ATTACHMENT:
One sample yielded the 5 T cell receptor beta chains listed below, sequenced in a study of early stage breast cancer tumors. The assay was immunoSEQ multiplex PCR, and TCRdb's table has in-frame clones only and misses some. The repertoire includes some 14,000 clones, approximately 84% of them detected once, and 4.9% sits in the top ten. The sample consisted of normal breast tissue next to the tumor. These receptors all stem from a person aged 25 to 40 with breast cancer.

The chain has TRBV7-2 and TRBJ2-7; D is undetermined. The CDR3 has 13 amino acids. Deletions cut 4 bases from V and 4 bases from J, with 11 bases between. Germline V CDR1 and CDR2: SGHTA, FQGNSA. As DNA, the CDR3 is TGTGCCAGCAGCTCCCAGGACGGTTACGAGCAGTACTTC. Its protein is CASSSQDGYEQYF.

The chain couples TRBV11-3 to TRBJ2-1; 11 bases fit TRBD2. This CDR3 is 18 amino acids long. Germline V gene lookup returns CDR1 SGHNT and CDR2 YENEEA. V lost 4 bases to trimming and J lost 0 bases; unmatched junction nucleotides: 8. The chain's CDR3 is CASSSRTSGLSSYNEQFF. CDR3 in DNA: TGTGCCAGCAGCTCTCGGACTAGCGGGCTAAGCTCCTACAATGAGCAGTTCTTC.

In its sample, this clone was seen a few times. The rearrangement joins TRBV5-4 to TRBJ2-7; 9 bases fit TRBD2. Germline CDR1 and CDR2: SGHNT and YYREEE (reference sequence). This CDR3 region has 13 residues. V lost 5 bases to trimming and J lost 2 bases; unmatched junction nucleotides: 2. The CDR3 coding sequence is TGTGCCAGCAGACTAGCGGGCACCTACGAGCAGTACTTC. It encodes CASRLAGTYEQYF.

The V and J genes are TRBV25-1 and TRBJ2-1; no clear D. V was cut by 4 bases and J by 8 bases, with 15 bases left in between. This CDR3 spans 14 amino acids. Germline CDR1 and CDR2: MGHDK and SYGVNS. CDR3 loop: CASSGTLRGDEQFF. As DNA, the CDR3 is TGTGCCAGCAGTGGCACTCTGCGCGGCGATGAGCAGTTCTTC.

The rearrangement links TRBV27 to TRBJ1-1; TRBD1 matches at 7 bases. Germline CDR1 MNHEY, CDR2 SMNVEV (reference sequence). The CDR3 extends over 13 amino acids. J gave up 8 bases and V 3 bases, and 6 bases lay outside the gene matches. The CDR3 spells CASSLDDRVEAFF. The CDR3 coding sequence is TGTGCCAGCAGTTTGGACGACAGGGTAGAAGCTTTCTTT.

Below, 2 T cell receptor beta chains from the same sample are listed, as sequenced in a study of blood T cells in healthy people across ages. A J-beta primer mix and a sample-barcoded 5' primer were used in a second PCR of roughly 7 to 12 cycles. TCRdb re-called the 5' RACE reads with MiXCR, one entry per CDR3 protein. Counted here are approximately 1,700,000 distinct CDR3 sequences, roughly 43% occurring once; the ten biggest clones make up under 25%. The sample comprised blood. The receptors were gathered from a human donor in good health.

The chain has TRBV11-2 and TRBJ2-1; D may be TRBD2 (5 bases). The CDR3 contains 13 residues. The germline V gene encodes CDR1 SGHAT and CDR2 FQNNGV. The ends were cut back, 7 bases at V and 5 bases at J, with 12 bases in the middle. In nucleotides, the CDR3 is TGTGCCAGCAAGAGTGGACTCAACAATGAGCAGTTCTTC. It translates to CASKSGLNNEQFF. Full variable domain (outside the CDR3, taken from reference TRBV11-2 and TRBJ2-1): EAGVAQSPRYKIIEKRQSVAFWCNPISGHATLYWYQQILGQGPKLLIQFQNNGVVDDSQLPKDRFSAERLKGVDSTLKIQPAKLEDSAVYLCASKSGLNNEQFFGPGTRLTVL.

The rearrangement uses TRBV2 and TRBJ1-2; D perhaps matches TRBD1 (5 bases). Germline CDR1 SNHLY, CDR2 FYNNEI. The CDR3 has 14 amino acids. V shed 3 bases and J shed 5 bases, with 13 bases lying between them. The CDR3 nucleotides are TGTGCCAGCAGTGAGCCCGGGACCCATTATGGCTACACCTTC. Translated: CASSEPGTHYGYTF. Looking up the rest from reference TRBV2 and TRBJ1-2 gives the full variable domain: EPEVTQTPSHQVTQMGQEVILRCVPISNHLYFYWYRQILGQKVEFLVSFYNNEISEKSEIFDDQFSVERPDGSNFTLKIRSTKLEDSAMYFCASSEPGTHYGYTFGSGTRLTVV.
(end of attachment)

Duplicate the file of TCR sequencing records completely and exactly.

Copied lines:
One sample yielded the 5 T cell receptor beta chains listed below, sequenced in a study of early stage breast cancer tumors. The assay was immunoSEQ multiplex PCR, and TCRdb's table has in-frame clones only and misses some. The repertoire includes some 14,000 clones, approximately 84% of them detected once, and 4.9% sits in the top ten. The sample consisted of normal breast tissue next to the tumor. These receptors all stem from a person aged 25 to 40 with breast cancer.

The chain has TRBV7-2 and TRBJ2-7; D is undetermined. The CDR3 has 13 amino acids. Deletions cut 4 bases from V and 4 bases from J, with 11 bases between. Germline V CDR1 and CDR2: SGHTA, FQGNSA. As DNA, the CDR3 is TGTGCCAGCAGCTCCCAGGACGGTTACGAGCAGTACTTC. Its protein is CASSSQDGYEQYF.

The chain couples TRBV11-3 to TRBJ2-1; 11 bases fit TRBD2. This CDR3 is 18 amino acids long. Germline V gene lookup returns CDR1 SGHNT and CDR2 YENEEA. V lost 4 bases to trimming and J lost 0 bases; unmatched junction nucleotides: 8. The chain's CDR3 is CASSSRTSGLSSYNEQFF. CDR3 in DNA: TGTGCCAGCAGCTCTCGGACTAGCGGGCTAAGCTCCTACAATGAGCAGTTCTTC.

In its sample, this clone was seen a few times. The rearrangement joins TRBV5-4 to TRBJ2-7; 9 bases fit TRBD2. Germline CDR1 and CDR2: SGHNT and YYREEE (reference sequence). This CDR3 region has 13 residues. V lost 5 bases to trimming and J lost 2 bases; unmatched junction nucleotides: 2. The CDR3 coding sequence is TGTGCCAGCAGACTAGCGGGCACCTACGAGCAGTACTTC. It encodes CASRLAGTYEQYF.

The V and J genes are TRBV25-1 and TRBJ2-1; no clear D. V was cut by 4 bases and J by 8 bases, with 15 bases left in between. This CDR3 spans 14 amino acids. Germline CDR1 and CDR2: MGHDK and SYGVNS. CDR3 loop: CASSGTLRGDEQFF. As DNA, the CDR3 is TGTGCCAGCAGTGGCACTCTGCGCGGCGATGAGCAGTTCTTC.

The rearrangement links TRBV27 to TRBJ1-1; TRBD1 matches at 7 bases. Germline CDR1 MNHEY, CDR2 SMNVEV (reference sequence). The CDR3 extends over 13 amino acids. J gave up 8 bases and V 3 bases, and 6 bases lay outside the gene matches. The CDR3 spells CASSLDDRVEAFF. The CDR3 coding sequence is TGTGCCAGCAGTTTGGACGACAGGGTAGAAGCTTTCTTT.

Below, 2 T cell receptor beta chains from the same sample are listed, as sequenced in a study of blood T cells in healthy people across ages. A J-beta primer mix and a sample-barcoded 5' primer were used in a second PCR of roughly 7 to 12 cycles. TCRdb re-called the 5' RACE reads with MiXCR, one entry per CDR3 protein. Counted here are approximately 1,700,000 distinct CDR3 sequences, roughly 43% occurring once; the ten biggest clones make up under 25%. The sample comprised blood. The receptors were gathered from a human donor in good health.

The chain has TRBV11-2 and TRBJ2-1; D may be TRBD2 (5 bases). The CDR3 contains 13 residues. The germline V gene encodes CDR1 SGHAT and CDR2 FQNNGV. The ends were cut back, 7 bases at V and 5 bases at J, with 12 bases in the middle. In nucleotides, the CDR3 is TGTGCCAGCAAGAGTGGACTCAACAATGAGCAGTTCTTC. It translates to CASKSGLNNEQFF. Full variable domain (outside the CDR3, taken from reference TRBV11-2 and TRBJ2-1): EAGVAQSPRYKIIEKRQSVAFWCNPISGHATLYWYQQILGQGPKLLIQFQNNGVVDDSQLPKDRFSAERLKGVDSTLKIQPAKLEDSAVYLCASKSGLNNEQFFGPGTRLTVL.

The rearrangement uses TRBV2 and TRBJ1-2; D perhaps matches TRBD1 (5 bases). Germline CDR1 SNHLY, CDR2 FYNNEI. The CDR3 has 14 amino acids. V shed 3 bases and J shed 5 bases, with 13 bases lying between them. The CDR3 nucleotides are TGTGCCAGCAGTGAGCCCGGGACCCATTATGGCTACACCTTC. Translated: CASSEPGTHYGYTF. Looking up the rest from reference TRBV2 and TRBJ1-2 gives the full variable domain: EPEVTQTPSHQVTQMGQEVILRCVPISNHLYFYWYRQILGQKVEFLVSFYNNEISEKSEIFDDQFSVERPDGSNFTLKIRSTKLEDSAMYFCASSEPGTHYGYTFGSGTRLTVV.